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The challenges faced by university publishers

Edusp celebrates its sixtieth year at a time when editorial production is on the decline in the sector

Works published by EDUSP


The first university presses—Cambridge and Oxford, in the UK—were created in the sixteenth century, but in Brazil they only appeared in the second half of the twentieth century, with the founding of the University of Brasília Press (UnB), in 1961—prior to the UnB university itself, which only began operating the following year—and the University of São Paulo Press (EDUSP), which completes 60 years in 2022. Both are in good health, although the general condition of the sector requires attention.

“The scientific-technical-professional [STP] market has presented the greatest decline, at a worrying rate,” says Marisa Midori Deaecto, professor in the Department of Journalism and Publishing at the School of Communications and Arts of the University of São Paulo (ECA-USP), citing numbers from the Nielsen Agency. “If we start with data on book production in this sector in 2013, the year with the greatest volume from the last decade, we can see that in 2021 the production of titles fell by half.” Midori attributes the drop, in part, to the migration of a significant portion of theoretical writings to articles in scientific journals.

In addition, Midori explains that it is common for academic books to be more expensive than the cover price, because of the high production costs involved. In this unprofitable scenario, it is noteworthy that EDUSP, with a catalog of around 2,000 titles, has closed the last two years in the black. Its president, sociologist Sergio Miceli, took the position in February that he had previously held between 1994 and 2000. “At the start of that period, the catalog was very small and sales were timid. Today, the situation is different: we generate an income from the sales and almost don’t need budget reinforcement,” says Miceli.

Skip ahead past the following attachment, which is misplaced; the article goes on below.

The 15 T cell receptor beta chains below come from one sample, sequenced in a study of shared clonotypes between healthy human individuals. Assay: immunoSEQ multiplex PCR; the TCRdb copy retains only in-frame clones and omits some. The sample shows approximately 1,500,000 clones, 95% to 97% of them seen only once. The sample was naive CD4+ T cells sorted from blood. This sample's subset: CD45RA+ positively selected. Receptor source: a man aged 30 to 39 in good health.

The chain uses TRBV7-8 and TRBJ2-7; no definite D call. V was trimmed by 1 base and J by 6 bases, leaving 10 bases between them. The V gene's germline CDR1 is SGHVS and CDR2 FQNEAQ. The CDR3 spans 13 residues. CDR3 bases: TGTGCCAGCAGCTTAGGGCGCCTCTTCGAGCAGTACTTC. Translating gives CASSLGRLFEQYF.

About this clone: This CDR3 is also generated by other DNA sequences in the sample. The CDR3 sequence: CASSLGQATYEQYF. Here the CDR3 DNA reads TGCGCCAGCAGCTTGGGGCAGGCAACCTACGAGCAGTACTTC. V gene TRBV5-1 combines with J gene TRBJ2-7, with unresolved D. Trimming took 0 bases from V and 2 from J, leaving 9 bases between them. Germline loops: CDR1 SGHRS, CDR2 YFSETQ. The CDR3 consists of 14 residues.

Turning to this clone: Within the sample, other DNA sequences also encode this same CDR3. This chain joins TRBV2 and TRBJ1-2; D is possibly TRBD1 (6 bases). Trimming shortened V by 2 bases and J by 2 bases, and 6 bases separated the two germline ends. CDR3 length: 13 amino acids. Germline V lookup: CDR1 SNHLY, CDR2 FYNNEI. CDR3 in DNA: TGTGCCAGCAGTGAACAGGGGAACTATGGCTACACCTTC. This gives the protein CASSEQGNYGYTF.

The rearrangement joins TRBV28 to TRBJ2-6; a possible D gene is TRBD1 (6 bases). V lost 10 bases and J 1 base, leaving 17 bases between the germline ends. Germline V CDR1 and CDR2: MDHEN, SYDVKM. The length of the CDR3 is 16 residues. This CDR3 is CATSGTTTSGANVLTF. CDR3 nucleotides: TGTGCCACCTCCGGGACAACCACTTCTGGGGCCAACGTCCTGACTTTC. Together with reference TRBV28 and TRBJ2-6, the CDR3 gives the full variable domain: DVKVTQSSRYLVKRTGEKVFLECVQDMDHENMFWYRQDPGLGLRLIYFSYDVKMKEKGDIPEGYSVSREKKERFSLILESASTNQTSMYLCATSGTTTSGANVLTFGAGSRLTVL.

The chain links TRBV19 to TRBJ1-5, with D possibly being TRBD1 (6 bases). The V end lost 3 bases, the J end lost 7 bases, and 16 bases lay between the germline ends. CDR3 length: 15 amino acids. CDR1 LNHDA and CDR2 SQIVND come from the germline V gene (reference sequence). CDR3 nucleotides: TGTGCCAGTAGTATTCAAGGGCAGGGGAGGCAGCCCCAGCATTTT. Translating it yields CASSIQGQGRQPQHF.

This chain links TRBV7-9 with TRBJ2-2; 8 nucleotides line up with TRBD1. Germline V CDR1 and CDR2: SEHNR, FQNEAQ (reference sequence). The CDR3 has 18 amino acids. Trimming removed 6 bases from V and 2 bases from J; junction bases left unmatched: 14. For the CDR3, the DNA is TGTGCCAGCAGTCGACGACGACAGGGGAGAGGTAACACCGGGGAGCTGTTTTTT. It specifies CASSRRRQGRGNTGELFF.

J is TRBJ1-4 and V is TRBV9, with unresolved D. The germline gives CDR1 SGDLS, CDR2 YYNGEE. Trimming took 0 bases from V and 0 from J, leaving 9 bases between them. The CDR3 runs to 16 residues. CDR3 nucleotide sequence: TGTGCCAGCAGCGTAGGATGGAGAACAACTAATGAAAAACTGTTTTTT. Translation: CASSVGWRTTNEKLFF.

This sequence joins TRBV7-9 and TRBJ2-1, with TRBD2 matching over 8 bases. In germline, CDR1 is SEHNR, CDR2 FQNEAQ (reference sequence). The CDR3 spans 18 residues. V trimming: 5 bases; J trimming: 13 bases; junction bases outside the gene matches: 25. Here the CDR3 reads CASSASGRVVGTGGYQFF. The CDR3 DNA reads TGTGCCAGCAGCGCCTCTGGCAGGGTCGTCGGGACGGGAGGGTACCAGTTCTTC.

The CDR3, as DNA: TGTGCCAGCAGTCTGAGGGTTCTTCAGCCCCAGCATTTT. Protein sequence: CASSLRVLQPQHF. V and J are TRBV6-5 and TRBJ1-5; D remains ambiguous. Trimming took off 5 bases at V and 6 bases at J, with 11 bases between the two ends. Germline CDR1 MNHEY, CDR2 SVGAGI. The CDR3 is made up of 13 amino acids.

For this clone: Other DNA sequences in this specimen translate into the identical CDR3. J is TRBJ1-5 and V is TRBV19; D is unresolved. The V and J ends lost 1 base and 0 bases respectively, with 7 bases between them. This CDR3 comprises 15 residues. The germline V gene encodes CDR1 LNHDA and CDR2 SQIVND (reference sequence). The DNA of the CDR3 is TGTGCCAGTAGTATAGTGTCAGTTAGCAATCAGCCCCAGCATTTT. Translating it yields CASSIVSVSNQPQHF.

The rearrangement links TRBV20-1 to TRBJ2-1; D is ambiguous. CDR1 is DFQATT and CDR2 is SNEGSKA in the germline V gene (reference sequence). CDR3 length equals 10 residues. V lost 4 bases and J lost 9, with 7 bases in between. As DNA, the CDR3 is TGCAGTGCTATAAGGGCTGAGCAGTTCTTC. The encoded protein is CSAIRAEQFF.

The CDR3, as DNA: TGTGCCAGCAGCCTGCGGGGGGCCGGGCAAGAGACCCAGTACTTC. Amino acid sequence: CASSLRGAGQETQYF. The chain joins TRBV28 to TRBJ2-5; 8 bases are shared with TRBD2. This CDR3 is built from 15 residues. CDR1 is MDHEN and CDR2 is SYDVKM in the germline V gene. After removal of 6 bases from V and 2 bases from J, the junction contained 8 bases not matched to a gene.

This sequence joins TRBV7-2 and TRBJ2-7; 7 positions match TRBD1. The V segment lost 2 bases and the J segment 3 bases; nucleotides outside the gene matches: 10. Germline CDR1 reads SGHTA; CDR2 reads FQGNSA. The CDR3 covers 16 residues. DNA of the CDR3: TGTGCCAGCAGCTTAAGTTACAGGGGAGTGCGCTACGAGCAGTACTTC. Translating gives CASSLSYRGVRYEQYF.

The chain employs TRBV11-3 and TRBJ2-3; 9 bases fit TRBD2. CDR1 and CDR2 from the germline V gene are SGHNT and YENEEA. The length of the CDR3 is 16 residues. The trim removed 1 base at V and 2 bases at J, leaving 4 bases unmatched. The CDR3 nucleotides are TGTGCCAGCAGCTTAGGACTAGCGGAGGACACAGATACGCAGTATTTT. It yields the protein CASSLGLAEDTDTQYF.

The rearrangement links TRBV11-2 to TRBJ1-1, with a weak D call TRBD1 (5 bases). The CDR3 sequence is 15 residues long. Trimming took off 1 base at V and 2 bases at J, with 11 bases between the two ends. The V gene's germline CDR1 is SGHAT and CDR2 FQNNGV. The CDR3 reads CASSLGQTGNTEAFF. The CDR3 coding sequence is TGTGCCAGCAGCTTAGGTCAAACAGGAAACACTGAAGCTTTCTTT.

Jorge MarutaImage of the publishing house’s first library at USPJorge Maruta

The other two university presses from São Paulo State, UNICAMP and UNESP, are similar in size to EDUSP. UNICAMP Press, founded in 1982, has published over 1,200 works. UNESP Press has reached 1,700. Founded in 1987, it was transformed into the UNESP Publishing Foundation in 1996, after approval by the University Council.

Among the public and private university presses in Brazil, 129 are affiliated to the Brazilian Association of University Presses (ABEU), created 35 years ago and which also houses those from research centers, such as the Oswaldo Cruz Foundation (FIOCRUZ) and the Joaquim Nabuco Foundation (FUNDAJ). According to the president of ABEU, journalist Rita Virginia Argollo, professor of the State University of Santa Cruz (UESC), from Ilhéus (Bahia), the current difficulties faced by most public universities, especially the federal ones, have reached the university presses. A survey by ABEU shows that in three years there has been a reduction of more than 50% of the workforce in the sector. “The crisis highlights the need to make the activity of university presses self-sufficient, with policies that guarantee their independent economic viability,” concludes Argollo.